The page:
Public money for private enterprise

Report on abatements says Jersey City is losing millions in tax revenues

At a time when Jersey City residents are struggling with tax hikes and facing a revaluation of their property that could raise taxes even more, the last thing they want to hear about is tax breaks for those who can more than afford to pay their fair share. But a recent report about abatement policy has taxed their patience.
The state comptroller Matthew Boxer issued a 25-page report, “A Programmatic Examination of Municipal Tax Abatements,” in August. It details changes that can be made in tax abatements in various municipalities to ensure they are monitored more thoroughly and are not only granted properly but also achieve their desired effect.
Tax abatements come about when developers enter into agreements to avoid fluctuating property taxes and instead pay a separate yearly service charge, usually based on a percentage of their profits. That payment goes straight into the city budget, forcing taxpayers elsewhere to bear the burden of school and county taxes. Abatements were first granted back in the late 1970s in Jersey City as incentives to develop the waterfront and reverse years of decline.


“I thought it was a useful but certainly incomplete beginning of the discussion.” – Eugene Paolino

However, many Jersey City residents argue the city no longer needs to offer incentives to build on the city’s prosperous waterfront and that it’s not fair that other taxpayers have to pay full school and most county taxes that people who live in luxury hi-rises don’t contribute. And the abated properties are exempt from the coming revaluation that many are afraid will tax them out of their homes.
Since the report was issued, lawyers for developers of abated properties and city officials have struck back at the issues it raised.

Rethinking abatements

The state’s report said that Jersey City has granted tax abatements on approximately $2 billion worth of real estate as of this year. The report said if these properties paid regular taxes, their share of city tax revenue would be $120 million per year, and that county government loses $30 million per year because of the exemption. However, the county does get five percent of the PILOT (payment in lieu of taxes) that is sent to the municipality.
Another obvious result of the exemptions that come from abatement is that “any remaining revenue must be obtained from the remaining tax base.” In the past five years, the city’s municipal tax rate has gone up at least 80 percent, with the most recent a 24 percent hike approved by the City Council to cover a $40-plus million budget deficit, an increase that has aroused public anger and ignited a recall effort against Mayor Jerramiah Healy and several council members. One council member last week even suggested what the city may need is a local income tax.
Approximately 160 properties are currently under abatement in Jersey City. Two different types of abatements are granted: long-term abatements that span from 20 to 40 years and cover mostly large-scale developments, and five-year abatements that homeowners can seek when doing renovation work on their homes.
The report also looked at abatements in towns as close as Hoboken and as far as Atlantic City and made suggestions about how abatements can be more beneficial to those who are left out:
• The school system, the county and the regular taxpayer should have a greater role in the granting of abatements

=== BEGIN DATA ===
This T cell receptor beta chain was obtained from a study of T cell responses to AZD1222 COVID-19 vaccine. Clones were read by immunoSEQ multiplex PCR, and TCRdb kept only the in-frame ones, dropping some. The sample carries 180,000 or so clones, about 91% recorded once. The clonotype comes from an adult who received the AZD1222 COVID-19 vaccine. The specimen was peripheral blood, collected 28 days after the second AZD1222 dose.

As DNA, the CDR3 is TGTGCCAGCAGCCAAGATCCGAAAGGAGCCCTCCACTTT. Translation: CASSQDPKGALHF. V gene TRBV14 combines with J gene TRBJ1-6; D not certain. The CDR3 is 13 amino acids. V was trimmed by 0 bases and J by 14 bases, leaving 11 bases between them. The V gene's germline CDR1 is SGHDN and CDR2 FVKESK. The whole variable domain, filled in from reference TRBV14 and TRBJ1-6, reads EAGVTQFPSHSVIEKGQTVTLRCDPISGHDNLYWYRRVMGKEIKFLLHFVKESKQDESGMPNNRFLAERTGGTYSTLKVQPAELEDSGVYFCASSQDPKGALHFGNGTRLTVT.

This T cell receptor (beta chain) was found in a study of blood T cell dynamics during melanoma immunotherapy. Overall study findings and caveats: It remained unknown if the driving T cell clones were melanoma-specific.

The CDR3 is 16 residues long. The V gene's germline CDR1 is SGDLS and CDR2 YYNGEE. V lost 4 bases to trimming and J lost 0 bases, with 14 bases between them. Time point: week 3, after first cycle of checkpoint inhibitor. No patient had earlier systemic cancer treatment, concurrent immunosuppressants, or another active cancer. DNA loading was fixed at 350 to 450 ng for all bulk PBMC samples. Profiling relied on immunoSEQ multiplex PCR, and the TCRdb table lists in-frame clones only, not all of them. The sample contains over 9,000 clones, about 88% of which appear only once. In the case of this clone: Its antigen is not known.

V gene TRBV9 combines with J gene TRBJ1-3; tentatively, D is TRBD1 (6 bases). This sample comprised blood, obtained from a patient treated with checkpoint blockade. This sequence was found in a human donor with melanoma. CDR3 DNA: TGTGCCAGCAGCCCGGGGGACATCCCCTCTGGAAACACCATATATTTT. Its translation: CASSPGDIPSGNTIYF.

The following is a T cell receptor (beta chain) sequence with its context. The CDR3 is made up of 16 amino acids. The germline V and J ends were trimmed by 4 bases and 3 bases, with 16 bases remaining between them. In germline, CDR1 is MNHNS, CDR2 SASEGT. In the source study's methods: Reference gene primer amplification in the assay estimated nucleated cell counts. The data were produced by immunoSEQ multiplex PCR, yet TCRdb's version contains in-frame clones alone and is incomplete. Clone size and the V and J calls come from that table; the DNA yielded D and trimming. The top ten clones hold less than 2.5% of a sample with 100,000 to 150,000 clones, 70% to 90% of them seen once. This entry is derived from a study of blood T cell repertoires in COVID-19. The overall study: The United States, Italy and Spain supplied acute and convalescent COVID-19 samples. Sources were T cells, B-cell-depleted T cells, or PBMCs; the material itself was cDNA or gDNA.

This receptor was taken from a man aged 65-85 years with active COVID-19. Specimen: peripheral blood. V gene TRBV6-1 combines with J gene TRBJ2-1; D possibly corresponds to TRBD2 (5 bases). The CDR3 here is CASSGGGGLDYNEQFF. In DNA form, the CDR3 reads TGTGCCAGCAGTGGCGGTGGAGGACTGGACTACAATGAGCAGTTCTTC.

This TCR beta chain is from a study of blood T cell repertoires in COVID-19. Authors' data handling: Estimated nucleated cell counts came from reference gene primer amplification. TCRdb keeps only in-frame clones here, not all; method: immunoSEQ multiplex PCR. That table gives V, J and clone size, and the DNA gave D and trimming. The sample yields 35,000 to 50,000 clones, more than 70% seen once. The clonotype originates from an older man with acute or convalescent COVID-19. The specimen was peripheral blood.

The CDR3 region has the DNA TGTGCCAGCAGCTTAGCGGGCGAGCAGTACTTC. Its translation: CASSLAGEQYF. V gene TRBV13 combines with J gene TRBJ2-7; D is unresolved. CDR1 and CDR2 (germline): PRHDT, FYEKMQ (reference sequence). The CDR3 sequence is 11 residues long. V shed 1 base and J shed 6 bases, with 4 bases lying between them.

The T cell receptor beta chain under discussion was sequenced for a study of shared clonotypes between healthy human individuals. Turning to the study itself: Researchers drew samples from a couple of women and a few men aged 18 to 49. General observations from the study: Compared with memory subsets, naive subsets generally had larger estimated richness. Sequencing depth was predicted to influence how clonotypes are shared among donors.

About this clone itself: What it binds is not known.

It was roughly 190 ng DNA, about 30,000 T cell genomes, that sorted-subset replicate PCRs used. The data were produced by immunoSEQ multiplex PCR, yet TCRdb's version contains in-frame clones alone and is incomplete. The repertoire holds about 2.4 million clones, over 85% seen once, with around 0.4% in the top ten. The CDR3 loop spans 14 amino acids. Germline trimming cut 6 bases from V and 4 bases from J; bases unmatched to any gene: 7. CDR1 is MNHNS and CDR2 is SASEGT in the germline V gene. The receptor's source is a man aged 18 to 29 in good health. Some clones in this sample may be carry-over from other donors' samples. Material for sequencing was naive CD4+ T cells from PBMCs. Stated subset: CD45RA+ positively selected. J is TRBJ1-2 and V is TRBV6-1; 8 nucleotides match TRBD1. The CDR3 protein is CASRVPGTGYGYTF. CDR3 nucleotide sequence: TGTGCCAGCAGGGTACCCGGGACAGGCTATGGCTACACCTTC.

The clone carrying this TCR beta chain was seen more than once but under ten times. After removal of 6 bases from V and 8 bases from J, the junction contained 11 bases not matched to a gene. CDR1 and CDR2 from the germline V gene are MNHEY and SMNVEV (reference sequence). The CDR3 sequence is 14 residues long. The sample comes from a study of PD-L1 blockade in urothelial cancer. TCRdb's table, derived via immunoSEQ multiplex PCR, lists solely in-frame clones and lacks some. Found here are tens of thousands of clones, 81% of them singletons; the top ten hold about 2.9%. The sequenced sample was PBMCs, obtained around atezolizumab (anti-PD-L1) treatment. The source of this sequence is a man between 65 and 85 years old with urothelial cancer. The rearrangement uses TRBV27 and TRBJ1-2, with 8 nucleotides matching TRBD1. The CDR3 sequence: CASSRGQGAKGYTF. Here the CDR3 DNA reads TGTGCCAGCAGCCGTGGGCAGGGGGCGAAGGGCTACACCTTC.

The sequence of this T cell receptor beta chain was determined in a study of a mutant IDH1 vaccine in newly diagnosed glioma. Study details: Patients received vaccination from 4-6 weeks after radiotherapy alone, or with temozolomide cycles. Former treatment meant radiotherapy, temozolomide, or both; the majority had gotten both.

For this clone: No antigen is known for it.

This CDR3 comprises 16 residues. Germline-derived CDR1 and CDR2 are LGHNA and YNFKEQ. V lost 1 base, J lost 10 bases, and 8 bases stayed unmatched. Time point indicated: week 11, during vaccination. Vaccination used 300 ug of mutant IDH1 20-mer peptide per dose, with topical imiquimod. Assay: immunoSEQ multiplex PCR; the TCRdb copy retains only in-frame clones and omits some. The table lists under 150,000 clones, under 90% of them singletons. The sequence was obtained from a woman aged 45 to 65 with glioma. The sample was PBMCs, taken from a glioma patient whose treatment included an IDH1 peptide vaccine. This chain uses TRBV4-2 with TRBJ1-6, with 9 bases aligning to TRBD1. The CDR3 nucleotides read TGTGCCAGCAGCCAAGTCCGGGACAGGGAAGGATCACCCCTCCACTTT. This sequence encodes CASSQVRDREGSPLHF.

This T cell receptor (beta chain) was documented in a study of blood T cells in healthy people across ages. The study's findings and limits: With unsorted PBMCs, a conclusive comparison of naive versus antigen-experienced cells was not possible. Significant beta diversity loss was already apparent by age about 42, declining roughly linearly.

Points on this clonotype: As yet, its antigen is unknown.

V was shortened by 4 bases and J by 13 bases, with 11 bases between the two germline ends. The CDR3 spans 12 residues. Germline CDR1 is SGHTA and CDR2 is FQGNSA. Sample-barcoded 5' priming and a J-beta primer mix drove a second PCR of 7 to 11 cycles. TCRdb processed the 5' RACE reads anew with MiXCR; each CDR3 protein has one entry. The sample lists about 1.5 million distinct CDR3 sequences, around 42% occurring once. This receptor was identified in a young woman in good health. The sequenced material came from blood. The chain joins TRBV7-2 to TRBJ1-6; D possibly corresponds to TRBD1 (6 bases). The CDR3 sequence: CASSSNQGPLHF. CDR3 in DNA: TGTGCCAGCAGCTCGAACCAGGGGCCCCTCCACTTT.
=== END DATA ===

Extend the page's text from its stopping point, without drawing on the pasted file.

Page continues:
• Payments should be structured to further benefit schools and county government
• Thorough cost-benefit analysis of community impact should be made before an abatement is granted
• Stringent criteria should be in place to ensure abatement applications follow guidelines before receiving approval
• Abatement applications must be due before a project begins construction.

Retorts to the report

Longtime development attorney Eugene Paolino, a partner at the Jersey City law firm Schumann Hanlon, is a strong advocate for abatements and their benefits. Paolino started dealing with abatements in the late 1970s when he worked in the Jersey City law department.
Paolino currently represents the developers of such abated residential developments as 77 Hudson Street near the downtown Jersey City waterfront (20-year abatement) and the Beacon condo complex (30-year abatement), located at the site of the old Jersey City Medical Center on Montgomery Street.
Paolino said last week that he read the report “cover to cover” and had a mixed reaction on the state’s analysis.
“I thought it was a useful but certainly incomplete beginning of the discussion,” Paolino said. “Its emphasis was on the failures and not the successes of tax abatements.”
Paolino said he did agree with the report in that tax abatement policy across New Jersey including Jersey City should be studied again to address any flaws. But he said there should not be any question of the value of abatements, when he sees the changes wrought in his hometown.
“I don’t have to use my imagination to wonder if Jersey City could have been developed without abatements,” Paolino said. “You wouldn’t have had Newport, the Goldman Sachs building and others if it wasn’t for abatements.”
City Councilman Steven Fulop, who represents the downtown area that is the location of many abated buildings, agrees with much of the report’s take on abatements and he stands firmly on how abatements should be applied.
“The problem has been the city’s [abatement] policy has been based on personal relationships as opposed to a set criteria and process,” Fulop said. “Abatements should be defined by where you want people to build, and you need to incentivize development to go to the areas that the city wants to stimulate.”
Ricardo Kaulessar can be reached at

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